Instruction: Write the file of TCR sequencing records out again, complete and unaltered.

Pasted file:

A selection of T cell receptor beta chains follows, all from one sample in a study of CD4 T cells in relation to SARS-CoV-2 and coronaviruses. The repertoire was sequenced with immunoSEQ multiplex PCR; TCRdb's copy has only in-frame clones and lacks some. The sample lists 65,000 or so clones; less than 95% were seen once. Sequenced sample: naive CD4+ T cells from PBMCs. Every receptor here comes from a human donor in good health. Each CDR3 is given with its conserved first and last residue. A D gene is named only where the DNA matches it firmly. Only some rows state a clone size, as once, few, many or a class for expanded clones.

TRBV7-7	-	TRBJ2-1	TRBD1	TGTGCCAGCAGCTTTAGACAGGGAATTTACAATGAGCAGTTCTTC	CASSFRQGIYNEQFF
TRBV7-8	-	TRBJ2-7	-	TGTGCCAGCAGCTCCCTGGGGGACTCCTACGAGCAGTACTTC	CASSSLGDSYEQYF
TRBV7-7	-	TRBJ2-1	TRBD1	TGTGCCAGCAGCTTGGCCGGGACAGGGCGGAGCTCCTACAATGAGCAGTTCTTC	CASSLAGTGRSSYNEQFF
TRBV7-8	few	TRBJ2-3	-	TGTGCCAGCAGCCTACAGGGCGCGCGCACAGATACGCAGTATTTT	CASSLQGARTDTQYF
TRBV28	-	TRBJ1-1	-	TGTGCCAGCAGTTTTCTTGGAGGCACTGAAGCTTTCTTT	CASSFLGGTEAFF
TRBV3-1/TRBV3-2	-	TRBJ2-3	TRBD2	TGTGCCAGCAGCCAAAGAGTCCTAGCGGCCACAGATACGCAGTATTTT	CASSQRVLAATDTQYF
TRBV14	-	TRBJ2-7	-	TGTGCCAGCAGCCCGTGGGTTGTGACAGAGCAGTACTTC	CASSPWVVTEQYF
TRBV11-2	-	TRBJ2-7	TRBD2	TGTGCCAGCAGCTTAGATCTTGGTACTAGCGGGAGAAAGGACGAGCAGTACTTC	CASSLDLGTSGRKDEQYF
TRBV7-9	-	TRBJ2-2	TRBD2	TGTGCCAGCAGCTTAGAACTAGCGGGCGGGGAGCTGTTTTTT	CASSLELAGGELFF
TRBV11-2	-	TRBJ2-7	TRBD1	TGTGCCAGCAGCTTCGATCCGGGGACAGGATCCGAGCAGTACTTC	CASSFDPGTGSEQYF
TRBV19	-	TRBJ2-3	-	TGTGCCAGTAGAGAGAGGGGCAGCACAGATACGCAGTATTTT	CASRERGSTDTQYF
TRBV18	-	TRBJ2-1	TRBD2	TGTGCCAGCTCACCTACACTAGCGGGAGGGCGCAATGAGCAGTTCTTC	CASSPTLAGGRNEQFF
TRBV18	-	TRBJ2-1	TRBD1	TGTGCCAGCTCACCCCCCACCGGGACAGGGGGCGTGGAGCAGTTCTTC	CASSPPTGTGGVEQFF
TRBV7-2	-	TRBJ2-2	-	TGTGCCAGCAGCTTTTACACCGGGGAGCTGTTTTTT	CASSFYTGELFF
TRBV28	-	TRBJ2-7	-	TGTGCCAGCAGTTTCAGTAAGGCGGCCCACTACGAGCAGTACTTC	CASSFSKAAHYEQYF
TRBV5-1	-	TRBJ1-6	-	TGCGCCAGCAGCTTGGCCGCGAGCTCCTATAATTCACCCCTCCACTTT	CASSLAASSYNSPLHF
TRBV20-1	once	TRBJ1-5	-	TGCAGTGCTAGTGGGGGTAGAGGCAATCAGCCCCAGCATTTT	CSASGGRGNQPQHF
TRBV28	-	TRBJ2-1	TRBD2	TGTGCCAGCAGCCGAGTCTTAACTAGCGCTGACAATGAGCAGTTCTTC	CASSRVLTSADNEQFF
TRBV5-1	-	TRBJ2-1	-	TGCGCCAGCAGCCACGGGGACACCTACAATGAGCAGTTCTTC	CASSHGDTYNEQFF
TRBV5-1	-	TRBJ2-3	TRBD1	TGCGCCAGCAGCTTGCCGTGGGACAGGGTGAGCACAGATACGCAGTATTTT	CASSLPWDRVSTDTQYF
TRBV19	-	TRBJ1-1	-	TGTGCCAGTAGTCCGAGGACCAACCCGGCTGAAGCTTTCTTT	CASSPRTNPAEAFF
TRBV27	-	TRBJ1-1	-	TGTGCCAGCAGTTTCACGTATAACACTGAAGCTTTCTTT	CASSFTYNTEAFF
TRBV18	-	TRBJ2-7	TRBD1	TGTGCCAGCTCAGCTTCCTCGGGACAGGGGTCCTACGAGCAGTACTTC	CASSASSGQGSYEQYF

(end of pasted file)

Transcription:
A selection of T cell receptor beta chains follows, all from one sample in a study of CD4 T cells in relation to SARS-CoV-2 and coronaviruses. The repertoire was sequenced with immunoSEQ multiplex PCR; TCRdb's copy has only in-frame clones and lacks some. The sample lists 65,000 or so clones; less than 95% were seen once. Sequenced sample: naive CD4+ T cells from PBMCs. Every receptor here comes from a human donor in good health. Each CDR3 is given with its conserved first and last residue. A D gene is named only where the DNA matches it firmly. Only some rows state a clone size, as once, few, many or a class for expanded clones.

TRBV7-7	-	TRBJ2-1	TRBD1	TGTGCCAGCAGCTTTAGACAGGGAATTTACAATGAGCAGTTCTTC	CASSFRQGIYNEQFF
TRBV7-8	-	TRBJ2-7	-	TGTGCCAGCAGCTCCCTGGGGGACTCCTACGAGCAGTACTTC	CASSSLGDSYEQYF
TRBV7-7	-	TRBJ2-1	TRBD1	TGTGCCAGCAGCTTGGCCGGGACAGGGCGGAGCTCCTACAATGAGCAGTTCTTC	CASSLAGTGRSSYNEQFF
TRBV7-8	few	TRBJ2-3	-	TGTGCCAGCAGCCTACAGGGCGCGCGCACAGATACGCAGTATTTT	CASSLQGARTDTQYF
TRBV28	-	TRBJ1-1	-	TGTGCCAGCAGTTTTCTTGGAGGCACTGAAGCTTTCTTT	CASSFLGGTEAFF
TRBV3-1/TRBV3-2	-	TRBJ2-3	TRBD2	TGTGCCAGCAGCCAAAGAGTCCTAGCGGCCACAGATACGCAGTATTTT	CASSQRVLAATDTQYF
TRBV14	-	TRBJ2-7	-	TGTGCCAGCAGCCCGTGGGTTGTGACAGAGCAGTACTTC	CASSPWVVTEQYF
TRBV11-2	-	TRBJ2-7	TRBD2	TGTGCCAGCAGCTTAGATCTTGGTACTAGCGGGAGAAAGGACGAGCAGTACTTC	CASSLDLGTSGRKDEQYF
TRBV7-9	-	TRBJ2-2	TRBD2	TGTGCCAGCAGCTTAGAACTAGCGGGCGGGGAGCTGTTTTTT	CASSLELAGGELFF
TRBV11-2	-	TRBJ2-7	TRBD1	TGTGCCAGCAGCTTCGATCCGGGGACAGGATCCGAGCAGTACTTC	CASSFDPGTGSEQYF
TRBV19	-	TRBJ2-3	-	TGTGCCAGTAGAGAGAGGGGCAGCACAGATACGCAGTATTTT	CASRERGSTDTQYF
TRBV18	-	TRBJ2-1	TRBD2	TGTGCCAGCTCACCTACACTAGCGGGAGGGCGCAATGAGCAGTTCTTC	CASSPTLAGGRNEQFF
TRBV18	-	TRBJ2-1	TRBD1	TGTGCCAGCTCACCCCCCACCGGGACAGGGGGCGTGGAGCAGTTCTTC	CASSPPTGTGGVEQFF
TRBV7-2	-	TRBJ2-2	-	TGTGCCAGCAGCTTTTACACCGGGGAGCTGTTTTTT	CASSFYTGELFF
TRBV28	-	TRBJ2-7	-	TGTGCCAGCAGTTTCAGTAAGGCGGCCCACTACGAGCAGTACTTC	CASSFSKAAHYEQYF
TRBV5-1	-	TRBJ1-6	-	TGCGCCAGCAGCTTGGCCGCGAGCTCCTATAATTCACCCCTCCACTTT	CASSLAASSYNSPLHF
TRBV20-1	once	TRBJ1-5	-	TGCAGTGCTAGTGGGGGTAGAGGCAATCAGCCCCAGCATTTT	CSASGGRGNQPQHF
TRBV28	-	TRBJ2-1	TRBD2	TGTGCCAGCAGCCGAGTCTTAACTAGCGCTGACAATGAGCAGTTCTTC	CASSRVLTSADNEQFF
TRBV5-1	-	TRBJ2-1	-	TGCGCCAGCAGCCACGGGGACACCTACAATGAGCAGTTCTTC	CASSHGDTYNEQFF
TRBV5-1	-	TRBJ2-3	TRBD1	TGCGCCAGCAGCTTGCCGTGGGACAGGGTGAGCACAGATACGCAGTATTTT	CASSLPWDRVSTDTQYF
TRBV19	-	TRBJ1-1	-	TGTGCCAGTAGTCCGAGGACCAACCCGGCTGAAGCTTTCTTT	CASSPRTNPAEAFF
TRBV27	-	TRBJ1-1	-	TGTGCCAGCAGTTTCACGTATAACACTGAAGCTTTCTTT	CASSFTYNTEAFF
TRBV18	-	TRBJ2-7	TRBD1	TGTGCCAGCTCAGCTTCCTCGGGACAGGGGTCCTACGAGCAGTACTTC	CASSASSGQGSYEQYF